Understanding the security threat posed by transnational Islamic terrorists begins with understanding the faith that inspires them. Shawcross calls it Islamism, which he defines as “a collection of ideologies united by the belief that Islam is both a religion and a political system.” Since religion and politics are intertwined in all forms of Islam it is necessary to add that Islamism is in particular characterized by commitment to violent religious war against the West. The Muslim Brotherhood, founded in Egypt in 1928 by Hassan al-Banna and informed by the writings of its preeminent theorist, Egyptian Sayyid Qutb (1906–1966), has been the most influential promulgator of Islamism in the Sunni world. It is dedicated to a return to the teachings of the Prophet Muhammad, the rejection of Western politics and morality, and the creation by whatever means necessary of Islamic regimes based on strict interpretations of Sharia, or Islamic religious law. Undoubtedly, the oppression and the underdevelopment that are the bitter fruits of the authoritarian government endemic to Arab societies, indeed much of the larger Muslim world, have fueled the growth of the Islamist alternative. Shawcross reminds that the Deobandi movement of northern India and Pakistan, which enjoyed a close relationship with the Taliban, also teaches violent jihad and the need to restore an original and purified Islam. And for all the enmity between Sunni and Shia Muslims and Arabs and Persians, the Shiite Islamic Revolution in Iran and the Islamic Republic it established have been driven by a similar determination to destroy the infidel and spread the reign of Islam. It was against the background of this toxic brew of piety and bloodlust that in 1993 Khalid Shaikh Mohammed collaborated in the attempt to blow up the World Trade Center, in 1996 Osama bin Laden declared war on the United States, and in the late 1990s, under the protection of the Taliban in Afghanistan, the two plotted 9/11.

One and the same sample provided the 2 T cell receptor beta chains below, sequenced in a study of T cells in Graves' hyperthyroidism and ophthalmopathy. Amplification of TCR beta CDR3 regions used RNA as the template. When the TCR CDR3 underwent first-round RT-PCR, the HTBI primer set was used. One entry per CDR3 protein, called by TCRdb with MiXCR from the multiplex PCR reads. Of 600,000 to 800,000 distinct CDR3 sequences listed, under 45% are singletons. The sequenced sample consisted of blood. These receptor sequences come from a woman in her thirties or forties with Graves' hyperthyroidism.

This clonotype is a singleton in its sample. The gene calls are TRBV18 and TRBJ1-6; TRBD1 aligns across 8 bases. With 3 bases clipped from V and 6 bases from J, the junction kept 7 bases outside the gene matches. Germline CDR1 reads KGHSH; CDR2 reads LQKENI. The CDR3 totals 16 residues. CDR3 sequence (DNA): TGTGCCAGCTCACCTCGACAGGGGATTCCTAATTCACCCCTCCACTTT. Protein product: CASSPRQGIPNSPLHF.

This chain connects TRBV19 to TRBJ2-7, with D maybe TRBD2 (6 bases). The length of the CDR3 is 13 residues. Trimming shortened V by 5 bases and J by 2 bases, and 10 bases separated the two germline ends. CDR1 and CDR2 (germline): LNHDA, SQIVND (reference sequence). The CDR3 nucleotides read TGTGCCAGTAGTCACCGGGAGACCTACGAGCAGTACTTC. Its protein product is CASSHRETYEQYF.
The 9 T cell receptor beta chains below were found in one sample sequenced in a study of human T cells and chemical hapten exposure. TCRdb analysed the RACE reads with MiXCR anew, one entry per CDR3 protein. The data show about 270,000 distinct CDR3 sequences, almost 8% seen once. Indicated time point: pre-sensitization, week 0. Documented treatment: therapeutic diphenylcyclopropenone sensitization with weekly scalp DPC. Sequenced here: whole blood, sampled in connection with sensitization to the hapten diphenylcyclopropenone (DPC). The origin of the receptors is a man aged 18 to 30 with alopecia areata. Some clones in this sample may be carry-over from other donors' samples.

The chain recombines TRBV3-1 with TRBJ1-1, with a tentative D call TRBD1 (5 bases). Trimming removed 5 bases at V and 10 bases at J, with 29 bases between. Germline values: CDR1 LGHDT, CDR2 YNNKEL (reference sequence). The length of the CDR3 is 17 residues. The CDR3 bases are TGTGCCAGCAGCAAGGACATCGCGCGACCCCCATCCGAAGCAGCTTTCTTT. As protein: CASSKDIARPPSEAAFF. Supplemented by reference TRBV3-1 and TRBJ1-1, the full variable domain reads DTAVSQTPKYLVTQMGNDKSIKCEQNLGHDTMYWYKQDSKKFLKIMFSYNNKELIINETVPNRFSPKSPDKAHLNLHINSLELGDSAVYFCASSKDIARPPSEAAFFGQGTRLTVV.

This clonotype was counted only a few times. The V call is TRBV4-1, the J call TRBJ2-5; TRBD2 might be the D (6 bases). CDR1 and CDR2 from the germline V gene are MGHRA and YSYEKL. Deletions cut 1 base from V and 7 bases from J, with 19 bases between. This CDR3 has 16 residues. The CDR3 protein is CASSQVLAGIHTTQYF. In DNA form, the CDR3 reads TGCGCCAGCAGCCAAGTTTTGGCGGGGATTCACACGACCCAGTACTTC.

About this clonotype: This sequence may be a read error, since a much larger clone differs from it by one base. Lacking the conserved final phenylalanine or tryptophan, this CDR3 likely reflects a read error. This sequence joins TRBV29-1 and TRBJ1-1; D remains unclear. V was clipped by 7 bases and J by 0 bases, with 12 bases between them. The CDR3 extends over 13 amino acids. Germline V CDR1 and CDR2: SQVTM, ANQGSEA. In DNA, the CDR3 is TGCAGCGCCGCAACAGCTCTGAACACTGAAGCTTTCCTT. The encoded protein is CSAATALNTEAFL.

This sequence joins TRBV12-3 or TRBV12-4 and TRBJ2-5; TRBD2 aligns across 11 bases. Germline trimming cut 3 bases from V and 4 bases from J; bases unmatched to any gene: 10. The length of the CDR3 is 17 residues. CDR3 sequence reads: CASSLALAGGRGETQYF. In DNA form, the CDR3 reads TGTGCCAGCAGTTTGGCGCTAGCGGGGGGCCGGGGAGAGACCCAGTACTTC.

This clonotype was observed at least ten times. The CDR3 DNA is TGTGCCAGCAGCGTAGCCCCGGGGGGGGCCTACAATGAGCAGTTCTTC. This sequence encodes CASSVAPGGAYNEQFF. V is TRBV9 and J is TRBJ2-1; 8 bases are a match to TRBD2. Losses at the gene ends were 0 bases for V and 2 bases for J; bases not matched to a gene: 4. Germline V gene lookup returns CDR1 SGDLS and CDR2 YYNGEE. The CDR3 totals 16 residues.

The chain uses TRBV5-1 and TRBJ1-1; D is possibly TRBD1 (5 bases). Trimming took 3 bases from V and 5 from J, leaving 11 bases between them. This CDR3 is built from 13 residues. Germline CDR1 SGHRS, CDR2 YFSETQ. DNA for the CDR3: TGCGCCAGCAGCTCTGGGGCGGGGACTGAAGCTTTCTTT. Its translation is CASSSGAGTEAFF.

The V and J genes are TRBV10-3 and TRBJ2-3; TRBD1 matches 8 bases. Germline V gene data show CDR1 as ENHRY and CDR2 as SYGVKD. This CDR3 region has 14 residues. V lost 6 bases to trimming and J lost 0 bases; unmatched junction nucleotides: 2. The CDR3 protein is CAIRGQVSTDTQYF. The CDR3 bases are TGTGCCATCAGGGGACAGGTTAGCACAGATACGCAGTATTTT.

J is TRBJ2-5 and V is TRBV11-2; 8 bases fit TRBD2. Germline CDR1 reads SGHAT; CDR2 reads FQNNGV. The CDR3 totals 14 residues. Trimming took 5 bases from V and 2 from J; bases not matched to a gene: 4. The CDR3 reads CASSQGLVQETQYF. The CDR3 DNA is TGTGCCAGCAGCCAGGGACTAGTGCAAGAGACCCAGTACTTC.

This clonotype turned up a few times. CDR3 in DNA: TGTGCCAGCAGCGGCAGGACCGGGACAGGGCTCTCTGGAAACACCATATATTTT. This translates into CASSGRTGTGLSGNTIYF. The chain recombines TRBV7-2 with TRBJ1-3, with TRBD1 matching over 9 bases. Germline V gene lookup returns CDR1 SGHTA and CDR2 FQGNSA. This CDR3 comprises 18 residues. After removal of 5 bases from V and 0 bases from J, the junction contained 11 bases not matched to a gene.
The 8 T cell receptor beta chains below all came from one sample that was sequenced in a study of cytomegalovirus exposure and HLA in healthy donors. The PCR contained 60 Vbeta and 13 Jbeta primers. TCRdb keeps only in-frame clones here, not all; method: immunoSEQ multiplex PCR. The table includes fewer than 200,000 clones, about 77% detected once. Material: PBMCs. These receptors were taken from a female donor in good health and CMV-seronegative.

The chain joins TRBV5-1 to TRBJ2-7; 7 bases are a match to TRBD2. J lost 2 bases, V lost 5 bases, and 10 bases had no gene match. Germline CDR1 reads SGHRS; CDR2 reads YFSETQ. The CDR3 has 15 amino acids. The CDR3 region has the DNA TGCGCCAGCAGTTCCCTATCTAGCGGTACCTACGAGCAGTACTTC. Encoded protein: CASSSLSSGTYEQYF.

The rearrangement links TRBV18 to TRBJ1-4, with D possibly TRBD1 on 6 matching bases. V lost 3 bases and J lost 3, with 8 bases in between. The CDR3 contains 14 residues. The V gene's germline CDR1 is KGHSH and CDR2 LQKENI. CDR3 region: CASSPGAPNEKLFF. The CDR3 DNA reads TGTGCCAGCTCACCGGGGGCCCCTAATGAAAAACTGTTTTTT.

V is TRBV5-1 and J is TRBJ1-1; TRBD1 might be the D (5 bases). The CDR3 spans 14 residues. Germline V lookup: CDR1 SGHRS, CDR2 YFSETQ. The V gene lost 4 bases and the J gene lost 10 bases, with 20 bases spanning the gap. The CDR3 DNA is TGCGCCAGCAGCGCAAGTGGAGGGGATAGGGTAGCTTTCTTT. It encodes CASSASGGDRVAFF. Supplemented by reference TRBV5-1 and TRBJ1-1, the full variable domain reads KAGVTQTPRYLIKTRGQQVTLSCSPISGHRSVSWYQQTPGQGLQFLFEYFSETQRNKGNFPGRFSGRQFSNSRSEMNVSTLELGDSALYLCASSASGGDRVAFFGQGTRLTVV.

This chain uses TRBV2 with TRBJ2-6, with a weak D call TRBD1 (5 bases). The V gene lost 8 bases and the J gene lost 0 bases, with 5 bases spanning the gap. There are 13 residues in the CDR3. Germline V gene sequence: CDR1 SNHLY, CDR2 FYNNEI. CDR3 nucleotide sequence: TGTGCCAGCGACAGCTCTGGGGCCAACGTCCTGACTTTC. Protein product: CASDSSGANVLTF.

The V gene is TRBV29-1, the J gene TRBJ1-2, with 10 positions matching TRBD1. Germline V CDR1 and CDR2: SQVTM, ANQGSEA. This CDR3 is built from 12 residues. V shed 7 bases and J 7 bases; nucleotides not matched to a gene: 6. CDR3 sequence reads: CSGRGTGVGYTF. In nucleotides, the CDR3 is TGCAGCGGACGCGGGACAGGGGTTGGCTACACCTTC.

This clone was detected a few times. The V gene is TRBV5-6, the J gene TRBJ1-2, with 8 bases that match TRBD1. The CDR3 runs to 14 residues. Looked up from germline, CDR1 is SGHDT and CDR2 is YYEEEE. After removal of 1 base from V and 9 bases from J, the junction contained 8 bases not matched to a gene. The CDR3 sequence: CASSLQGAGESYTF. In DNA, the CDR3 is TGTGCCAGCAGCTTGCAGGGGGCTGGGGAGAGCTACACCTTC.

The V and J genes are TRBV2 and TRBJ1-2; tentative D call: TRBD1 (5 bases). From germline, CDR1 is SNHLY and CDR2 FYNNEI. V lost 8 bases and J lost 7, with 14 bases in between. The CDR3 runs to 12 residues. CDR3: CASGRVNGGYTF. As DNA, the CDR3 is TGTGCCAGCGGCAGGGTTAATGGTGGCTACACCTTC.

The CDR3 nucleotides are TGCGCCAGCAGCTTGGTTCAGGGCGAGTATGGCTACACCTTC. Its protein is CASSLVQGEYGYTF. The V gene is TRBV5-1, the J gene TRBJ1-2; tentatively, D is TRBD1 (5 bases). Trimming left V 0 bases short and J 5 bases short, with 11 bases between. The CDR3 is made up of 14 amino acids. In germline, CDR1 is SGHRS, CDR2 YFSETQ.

Shawcross has no doubt that America’s prompt use of military force against al-Qaeda and the Taliban in Afghanistan was appropriate. He also recognizes that America was ill-prepared to deal with the legal challenges of waging war against transnational terrorists. But the root of the problem, he argues, was not the supposedly dastardly character of the Bush administration, but rather the condition at the time of American law and the international laws of war, which “were not designed to cope with what was being called a ‘new kind of war,’ involving primarily stateless actors who cared nothing for any rules of war.”

Indeed, the Geneva Conventions, the United Nations and other international institutions, and American law, with its sharp distinction between the laws of war and criminal law, presupposed that war involved conflict between states waged by soldiers in uniform, or civil war. Neither the international laws of war nor American domestic law had been compelled to give much attention to the handling of transnational terrorists, hybrid fighters not fitting easily under either body of law. Unlike traditional soldiers, Islamist terrorists do not wear uniforms, do not carry their arms openly, do not owe allegiance to a state, and, as the centerpiece of their strategy, attack civilians and civilian objects. And unlike traditional criminals, Islamist terrorists seek to destroy states.

Shawcross is frank about Bush administration errors. For example, it should have cooperated better with Congress to craft new laws to govern the detention, interrogation, and prosecution of enemy combatants.

Shawcross is frank about Bush administration errors. For example, it should have cooperated better with Congress to craft new laws to govern the detention, interrogation, and prosecution of enemy combatants and should have consulted more with allies. The president should not have initially made a “group status determination” that all detainees captured on the battlefield in Afghanistan were unlawful enemy fighters; instead the Bush administration should have provided from the beginning the “competent tribunals” called for by the Geneva Conventions to determine the status of those captured on the battlefield. And although President Bush did promise that at Guantánamo Bay detainees would be treated “humanely and, to the extent appropriate and consistent with military necessity, in a manner consistent with the principles of Geneva,” the Bush administration should not have initially refused to apply the Geneva conventions to Guantánamo Bay detainees. At the same time, Shawcross is also at pains to point out what so many progressive critics of the Bush administration quite determinedly fail to grasp: The president had strategic reasons and legal ground for the choices he made even if in hindsight it can be seen that in several high profile matters the better arguments were on the other side of the question.